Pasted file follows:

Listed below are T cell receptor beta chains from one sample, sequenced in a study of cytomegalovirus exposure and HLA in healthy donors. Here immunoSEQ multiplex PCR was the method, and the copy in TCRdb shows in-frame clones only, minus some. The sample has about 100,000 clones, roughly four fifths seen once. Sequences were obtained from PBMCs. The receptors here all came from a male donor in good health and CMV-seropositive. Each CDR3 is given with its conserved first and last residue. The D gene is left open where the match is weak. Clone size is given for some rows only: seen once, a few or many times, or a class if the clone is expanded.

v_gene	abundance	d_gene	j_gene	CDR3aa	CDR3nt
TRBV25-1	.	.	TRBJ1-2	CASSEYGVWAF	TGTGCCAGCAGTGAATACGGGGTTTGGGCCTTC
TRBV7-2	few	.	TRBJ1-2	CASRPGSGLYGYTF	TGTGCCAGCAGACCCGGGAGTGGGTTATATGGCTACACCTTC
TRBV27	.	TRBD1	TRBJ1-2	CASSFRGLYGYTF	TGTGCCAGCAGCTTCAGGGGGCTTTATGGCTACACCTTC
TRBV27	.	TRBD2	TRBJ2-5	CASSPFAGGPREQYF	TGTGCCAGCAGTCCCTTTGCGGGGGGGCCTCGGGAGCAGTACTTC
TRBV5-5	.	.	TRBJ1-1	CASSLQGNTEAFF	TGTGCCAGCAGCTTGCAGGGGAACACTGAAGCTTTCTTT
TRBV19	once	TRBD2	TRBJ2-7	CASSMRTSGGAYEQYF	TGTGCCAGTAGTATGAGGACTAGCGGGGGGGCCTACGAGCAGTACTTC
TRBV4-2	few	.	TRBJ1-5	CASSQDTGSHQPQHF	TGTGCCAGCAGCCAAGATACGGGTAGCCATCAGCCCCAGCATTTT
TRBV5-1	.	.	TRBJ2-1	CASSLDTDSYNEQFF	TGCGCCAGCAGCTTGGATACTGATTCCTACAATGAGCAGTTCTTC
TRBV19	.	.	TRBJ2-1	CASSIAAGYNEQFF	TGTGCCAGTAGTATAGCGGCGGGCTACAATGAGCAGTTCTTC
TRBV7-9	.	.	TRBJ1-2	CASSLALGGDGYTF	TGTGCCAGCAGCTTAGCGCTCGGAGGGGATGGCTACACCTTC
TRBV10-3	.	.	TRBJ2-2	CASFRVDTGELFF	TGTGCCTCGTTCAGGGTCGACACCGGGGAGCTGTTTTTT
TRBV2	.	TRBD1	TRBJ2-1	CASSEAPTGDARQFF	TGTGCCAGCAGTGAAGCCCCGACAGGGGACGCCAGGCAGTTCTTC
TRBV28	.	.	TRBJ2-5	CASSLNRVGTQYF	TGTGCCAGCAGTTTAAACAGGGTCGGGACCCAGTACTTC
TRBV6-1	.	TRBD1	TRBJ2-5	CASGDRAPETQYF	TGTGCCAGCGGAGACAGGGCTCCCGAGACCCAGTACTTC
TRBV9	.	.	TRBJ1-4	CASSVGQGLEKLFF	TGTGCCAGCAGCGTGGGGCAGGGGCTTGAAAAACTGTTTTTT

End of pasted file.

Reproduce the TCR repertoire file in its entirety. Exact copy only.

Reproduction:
Listed below are T cell receptor beta chains from one sample, sequenced in a study of cytomegalovirus exposure and HLA in healthy donors. Here immunoSEQ multiplex PCR was the method, and the copy in TCRdb shows in-frame clones only, minus some. The sample has about 100,000 clones, roughly four fifths seen once. Sequences were obtained from PBMCs. The receptors here all came from a male donor in good health and CMV-seropositive. Each CDR3 is given with its conserved first and last residue. The D gene is left open where the match is weak. Clone size is given for some rows only: seen once, a few or many times, or a class if the clone is expanded.

v_gene	abundance	d_gene	j_gene	CDR3aa	CDR3nt
TRBV25-1	.	.	TRBJ1-2	CASSEYGVWAF	TGTGCCAGCAGTGAATACGGGGTTTGGGCCTTC
TRBV7-2	few	.	TRBJ1-2	CASRPGSGLYGYTF	TGTGCCAGCAGACCCGGGAGTGGGTTATATGGCTACACCTTC
TRBV27	.	TRBD1	TRBJ1-2	CASSFRGLYGYTF	TGTGCCAGCAGCTTCAGGGGGCTTTATGGCTACACCTTC
TRBV27	.	TRBD2	TRBJ2-5	CASSPFAGGPREQYF	TGTGCCAGCAGTCCCTTTGCGGGGGGGCCTCGGGAGCAGTACTTC
TRBV5-5	.	.	TRBJ1-1	CASSLQGNTEAFF	TGTGCCAGCAGCTTGCAGGGGAACACTGAAGCTTTCTTT
TRBV19	once	TRBD2	TRBJ2-7	CASSMRTSGGAYEQYF	TGTGCCAGTAGTATGAGGACTAGCGGGGGGGCCTACGAGCAGTACTTC
TRBV4-2	few	.	TRBJ1-5	CASSQDTGSHQPQHF	TGTGCCAGCAGCCAAGATACGGGTAGCCATCAGCCCCAGCATTTT
TRBV5-1	.	.	TRBJ2-1	CASSLDTDSYNEQFF	TGCGCCAGCAGCTTGGATACTGATTCCTACAATGAGCAGTTCTTC
TRBV19	.	.	TRBJ2-1	CASSIAAGYNEQFF	TGTGCCAGTAGTATAGCGGCGGGCTACAATGAGCAGTTCTTC
TRBV7-9	.	.	TRBJ1-2	CASSLALGGDGYTF	TGTGCCAGCAGCTTAGCGCTCGGAGGGGATGGCTACACCTTC
TRBV10-3	.	.	TRBJ2-2	CASFRVDTGELFF	TGTGCCTCGTTCAGGGTCGACACCGGGGAGCTGTTTTTT
TRBV2	.	TRBD1	TRBJ2-1	CASSEAPTGDARQFF	TGTGCCAGCAGTGAAGCCCCGACAGGGGACGCCAGGCAGTTCTTC
TRBV28	.	.	TRBJ2-5	CASSLNRVGTQYF	TGTGCCAGCAGTTTAAACAGGGTCGGGACCCAGTACTTC
TRBV6-1	.	TRBD1	TRBJ2-5	CASGDRAPETQYF	TGTGCCAGCGGAGACAGGGCTCCCGAGACCCAGTACTTC
TRBV9	.	.	TRBJ1-4	CASSVGQGLEKLFF	TGTGCCAGCAGCGTGGGGCAGGGGCTTGAAAAACTGTTTTTT